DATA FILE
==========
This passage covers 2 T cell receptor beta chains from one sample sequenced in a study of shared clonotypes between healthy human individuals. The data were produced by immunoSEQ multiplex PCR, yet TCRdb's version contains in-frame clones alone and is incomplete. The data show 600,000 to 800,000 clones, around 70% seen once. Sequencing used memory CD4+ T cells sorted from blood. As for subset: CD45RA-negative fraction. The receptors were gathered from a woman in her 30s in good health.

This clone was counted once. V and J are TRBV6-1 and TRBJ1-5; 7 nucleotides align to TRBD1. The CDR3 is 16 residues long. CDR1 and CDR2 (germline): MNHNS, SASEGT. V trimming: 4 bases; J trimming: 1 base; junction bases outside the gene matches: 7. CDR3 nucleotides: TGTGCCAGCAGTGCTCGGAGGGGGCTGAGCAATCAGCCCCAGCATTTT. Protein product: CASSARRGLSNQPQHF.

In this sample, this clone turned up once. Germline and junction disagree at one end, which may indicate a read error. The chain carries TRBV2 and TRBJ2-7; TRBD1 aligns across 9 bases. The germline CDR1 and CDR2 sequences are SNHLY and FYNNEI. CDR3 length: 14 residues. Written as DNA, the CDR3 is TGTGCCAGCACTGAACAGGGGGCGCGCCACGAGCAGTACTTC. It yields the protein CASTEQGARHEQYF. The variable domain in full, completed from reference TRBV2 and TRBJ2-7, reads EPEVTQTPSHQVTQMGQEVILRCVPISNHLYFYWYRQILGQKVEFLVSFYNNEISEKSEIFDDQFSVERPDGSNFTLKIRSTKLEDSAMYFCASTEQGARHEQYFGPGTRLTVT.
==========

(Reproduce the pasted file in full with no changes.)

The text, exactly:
This passage covers 2 T cell receptor beta chains from one sample sequenced in a study of shared clonotypes between healthy human individuals. The data were produced by immunoSEQ multiplex PCR, yet TCRdb's version contains in-frame clones alone and is incomplete. The data show 600,000 to 800,000 clones, around 70% seen once. Sequencing used memory CD4+ T cells sorted from blood. As for subset: CD45RA-negative fraction. The receptors were gathered from a woman in her 30s in good health.

This clone was counted once. V and J are TRBV6-1 and TRBJ1-5; 7 nucleotides align to TRBD1. The CDR3 is 16 residues long. CDR1 and CDR2 (germline): MNHNS, SASEGT. V trimming: 4 bases; J trimming: 1 base; junction bases outside the gene matches: 7. CDR3 nucleotides: TGTGCCAGCAGTGCTCGGAGGGGGCTGAGCAATCAGCCCCAGCATTTT. Protein product: CASSARRGLSNQPQHF.

In this sample, this clone turned up once. Germline and junction disagree at one end, which may indicate a read error. The chain carries TRBV2 and TRBJ2-7; TRBD1 aligns across 9 bases. The germline CDR1 and CDR2 sequences are SNHLY and FYNNEI. CDR3 length: 14 residues. Written as DNA, the CDR3 is TGTGCCAGCACTGAACAGGGGGCGCGCCACGAGCAGTACTTC. It yields the protein CASTEQGARHEQYF. The variable domain in full, completed from reference TRBV2 and TRBJ2-7, reads EPEVTQTPSHQVTQMGQEVILRCVPISNHLYFYWYRQILGQKVEFLVSFYNNEISEKSEIFDDQFSVERPDGSNFTLKIRSTKLEDSAMYFCASTEQGARHEQYFGPGTRLTVT.